We got to his place where I had the great pleasure of seeing Beth and the kids again after a year since my previous visit, and so I spent some time having Charlie show me the details of his coin collection, John, a little more shy and independent, finally engaging me on Legos and videogames, and little Molly, now four years old, was particularly engaging, very careful to be kind, since she had really latched on to Michael or Beth telling her that I had "a sick tummy," and repeatedly checking to see if I was comfortable before engaging me in talk, or showering me with new-made drawings. She was very taken with the video of me giving Sophie a piggyback ride from April, and was sure that they would be best friends if only they lived closer together. I assured her that they could room in college and that seemed to please her. Michael then grilled a lovely large side of salmon for dinner, and we all sat down to that, with grilled zucchini spears that came out fantabulously tasty, and a pasta/pesto thingie that made for a perfect light starch side to all of this. I caught up more with Beth while she and Michael managed the children, who seemed naturally a little riled up with the excitement of a houseguest.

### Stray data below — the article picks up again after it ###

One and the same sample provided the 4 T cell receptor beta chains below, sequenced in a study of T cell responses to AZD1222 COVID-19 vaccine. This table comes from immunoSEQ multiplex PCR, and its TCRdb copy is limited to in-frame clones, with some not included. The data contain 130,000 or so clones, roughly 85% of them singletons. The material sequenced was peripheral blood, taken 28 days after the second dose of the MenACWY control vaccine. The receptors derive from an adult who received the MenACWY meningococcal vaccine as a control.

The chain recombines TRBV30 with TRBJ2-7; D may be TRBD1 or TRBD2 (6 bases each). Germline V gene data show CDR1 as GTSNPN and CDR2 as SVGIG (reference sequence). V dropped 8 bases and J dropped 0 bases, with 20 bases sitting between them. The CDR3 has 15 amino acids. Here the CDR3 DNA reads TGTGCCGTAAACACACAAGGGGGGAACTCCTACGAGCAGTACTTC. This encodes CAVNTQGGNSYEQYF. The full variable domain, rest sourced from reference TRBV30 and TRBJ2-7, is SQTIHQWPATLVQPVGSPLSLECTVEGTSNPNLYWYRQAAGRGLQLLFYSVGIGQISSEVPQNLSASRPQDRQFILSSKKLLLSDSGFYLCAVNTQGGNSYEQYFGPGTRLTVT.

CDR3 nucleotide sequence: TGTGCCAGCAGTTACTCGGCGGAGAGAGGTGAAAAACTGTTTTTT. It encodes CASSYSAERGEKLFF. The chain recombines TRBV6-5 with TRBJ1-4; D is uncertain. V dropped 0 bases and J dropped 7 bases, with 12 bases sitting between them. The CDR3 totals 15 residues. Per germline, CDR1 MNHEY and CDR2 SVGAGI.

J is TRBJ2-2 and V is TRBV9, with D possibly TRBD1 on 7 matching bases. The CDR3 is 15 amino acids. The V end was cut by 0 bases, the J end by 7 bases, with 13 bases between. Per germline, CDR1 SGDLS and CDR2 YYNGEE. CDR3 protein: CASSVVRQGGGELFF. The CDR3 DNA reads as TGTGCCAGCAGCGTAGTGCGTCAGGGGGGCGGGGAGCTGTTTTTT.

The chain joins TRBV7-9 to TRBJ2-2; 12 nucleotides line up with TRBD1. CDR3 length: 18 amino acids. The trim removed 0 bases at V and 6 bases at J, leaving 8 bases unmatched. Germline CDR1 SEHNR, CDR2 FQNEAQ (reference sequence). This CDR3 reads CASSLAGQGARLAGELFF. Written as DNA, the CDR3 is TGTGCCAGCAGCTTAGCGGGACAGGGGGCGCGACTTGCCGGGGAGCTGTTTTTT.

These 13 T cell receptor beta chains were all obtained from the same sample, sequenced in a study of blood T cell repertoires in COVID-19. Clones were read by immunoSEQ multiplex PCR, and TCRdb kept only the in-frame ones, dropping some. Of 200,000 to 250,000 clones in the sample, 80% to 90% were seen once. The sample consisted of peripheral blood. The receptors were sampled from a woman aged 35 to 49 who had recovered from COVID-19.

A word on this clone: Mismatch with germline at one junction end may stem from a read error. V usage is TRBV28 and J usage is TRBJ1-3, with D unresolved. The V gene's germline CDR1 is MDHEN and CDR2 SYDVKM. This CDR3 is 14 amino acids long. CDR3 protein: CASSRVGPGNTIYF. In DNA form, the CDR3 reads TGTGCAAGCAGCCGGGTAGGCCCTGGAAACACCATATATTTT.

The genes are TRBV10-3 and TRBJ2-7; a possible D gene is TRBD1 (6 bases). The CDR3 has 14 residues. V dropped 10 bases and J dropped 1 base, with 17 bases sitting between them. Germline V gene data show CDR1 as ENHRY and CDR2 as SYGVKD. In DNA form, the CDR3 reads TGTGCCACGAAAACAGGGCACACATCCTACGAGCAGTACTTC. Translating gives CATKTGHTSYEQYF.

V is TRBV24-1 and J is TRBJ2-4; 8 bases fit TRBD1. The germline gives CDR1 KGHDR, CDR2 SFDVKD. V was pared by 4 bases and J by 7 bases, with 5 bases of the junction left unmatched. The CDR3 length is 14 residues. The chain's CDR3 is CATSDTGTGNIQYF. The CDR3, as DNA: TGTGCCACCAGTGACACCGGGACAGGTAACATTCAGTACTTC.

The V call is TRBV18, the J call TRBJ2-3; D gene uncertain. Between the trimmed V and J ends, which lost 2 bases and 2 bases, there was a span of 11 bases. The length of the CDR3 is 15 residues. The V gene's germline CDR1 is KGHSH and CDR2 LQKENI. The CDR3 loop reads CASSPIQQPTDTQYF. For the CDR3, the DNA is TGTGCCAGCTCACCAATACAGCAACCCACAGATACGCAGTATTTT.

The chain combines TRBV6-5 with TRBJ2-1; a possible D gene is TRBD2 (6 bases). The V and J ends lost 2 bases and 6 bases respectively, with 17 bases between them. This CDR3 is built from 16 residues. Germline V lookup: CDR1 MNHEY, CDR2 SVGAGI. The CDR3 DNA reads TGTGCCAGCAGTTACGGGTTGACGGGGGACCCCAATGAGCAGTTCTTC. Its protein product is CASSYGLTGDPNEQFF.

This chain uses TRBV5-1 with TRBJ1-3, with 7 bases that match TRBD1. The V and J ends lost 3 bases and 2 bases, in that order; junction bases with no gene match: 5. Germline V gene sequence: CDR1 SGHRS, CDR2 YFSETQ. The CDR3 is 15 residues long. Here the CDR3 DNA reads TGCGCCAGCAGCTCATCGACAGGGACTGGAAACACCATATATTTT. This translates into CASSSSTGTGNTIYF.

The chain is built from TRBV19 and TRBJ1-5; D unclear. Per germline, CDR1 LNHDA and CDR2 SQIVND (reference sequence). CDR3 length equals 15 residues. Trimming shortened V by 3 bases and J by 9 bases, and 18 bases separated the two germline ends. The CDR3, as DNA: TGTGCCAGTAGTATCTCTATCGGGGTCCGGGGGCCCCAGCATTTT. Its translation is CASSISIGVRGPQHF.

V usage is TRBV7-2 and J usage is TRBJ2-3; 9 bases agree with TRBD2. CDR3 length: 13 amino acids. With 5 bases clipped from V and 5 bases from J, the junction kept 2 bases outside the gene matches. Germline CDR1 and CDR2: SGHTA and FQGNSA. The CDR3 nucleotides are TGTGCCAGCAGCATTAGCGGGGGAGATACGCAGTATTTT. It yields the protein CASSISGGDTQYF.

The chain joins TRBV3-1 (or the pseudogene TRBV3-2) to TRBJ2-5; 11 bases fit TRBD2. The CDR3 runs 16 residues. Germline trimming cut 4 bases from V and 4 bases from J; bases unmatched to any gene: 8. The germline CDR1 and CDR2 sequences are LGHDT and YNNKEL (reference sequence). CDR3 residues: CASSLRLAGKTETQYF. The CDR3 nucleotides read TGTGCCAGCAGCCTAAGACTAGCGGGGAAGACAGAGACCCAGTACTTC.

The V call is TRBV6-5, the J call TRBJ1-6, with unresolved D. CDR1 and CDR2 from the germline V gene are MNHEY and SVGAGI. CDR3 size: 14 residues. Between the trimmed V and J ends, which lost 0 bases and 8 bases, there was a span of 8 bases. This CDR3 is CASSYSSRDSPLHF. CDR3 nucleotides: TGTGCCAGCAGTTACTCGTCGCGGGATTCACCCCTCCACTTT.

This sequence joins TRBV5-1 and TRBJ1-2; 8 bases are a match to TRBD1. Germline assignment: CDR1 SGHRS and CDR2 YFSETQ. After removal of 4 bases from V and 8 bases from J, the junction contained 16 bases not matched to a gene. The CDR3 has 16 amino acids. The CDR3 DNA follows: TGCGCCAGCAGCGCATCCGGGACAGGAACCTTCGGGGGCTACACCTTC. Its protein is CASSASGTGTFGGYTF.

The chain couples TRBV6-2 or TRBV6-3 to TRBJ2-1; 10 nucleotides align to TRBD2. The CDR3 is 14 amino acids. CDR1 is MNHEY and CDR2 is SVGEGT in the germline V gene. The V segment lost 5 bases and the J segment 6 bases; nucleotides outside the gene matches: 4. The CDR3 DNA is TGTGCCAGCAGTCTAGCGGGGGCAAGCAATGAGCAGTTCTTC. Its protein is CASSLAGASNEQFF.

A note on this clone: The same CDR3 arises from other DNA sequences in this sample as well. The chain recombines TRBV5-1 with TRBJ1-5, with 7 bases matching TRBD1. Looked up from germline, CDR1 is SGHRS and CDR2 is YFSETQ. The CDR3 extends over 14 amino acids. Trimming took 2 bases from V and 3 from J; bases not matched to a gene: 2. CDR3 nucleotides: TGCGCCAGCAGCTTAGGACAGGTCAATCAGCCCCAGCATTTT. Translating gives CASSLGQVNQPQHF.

When the kids went down, I had the great pleasure of listening from the other room as Michael read to the boys from the first chapter of The Tower Treasure, the first of the Hardy Boys Mysteries, which I had repeatedly devoured when I was in junior high. Years removed from that reading, I had an interesting flashback as I heard the town of "Bayport," home of the Hardy family, described in the opening chapter. Back when I was an avid fan of these books, I had poured over atlas in the library, trying to find Bayport somewhere on the east coast, only slowly and reluctantly coming to the conclusion that the whole thing must be fictional. I suppose that this was the earliest manifestation of an "entertainment geography" interest of mine that is today manifested in noticing and trying to identify filming locations in television and movies that I particularly enjoy. Now having resources that my seventh-grade self couldn't have dreamed of, I idly googled Bayport on my iPhone while listening to Michael read, and discovered to my surprise (and the wonder that is Wikipedia) that there was a Bayport, New York that seemed to be the model for the Hardy Boys' Bayport. This also led me to discover that the books I read, which seemed very 1950s to me when I read them, were the revised editions of the original Hardy Boys Mysteries, written as far back as 1927, a fact which this article on the historical Bayport of the time, was all too important for providing a wealth- and crime-rich setting for the sons of a famous private detective. So that was an unexpected and random piece of fun for me.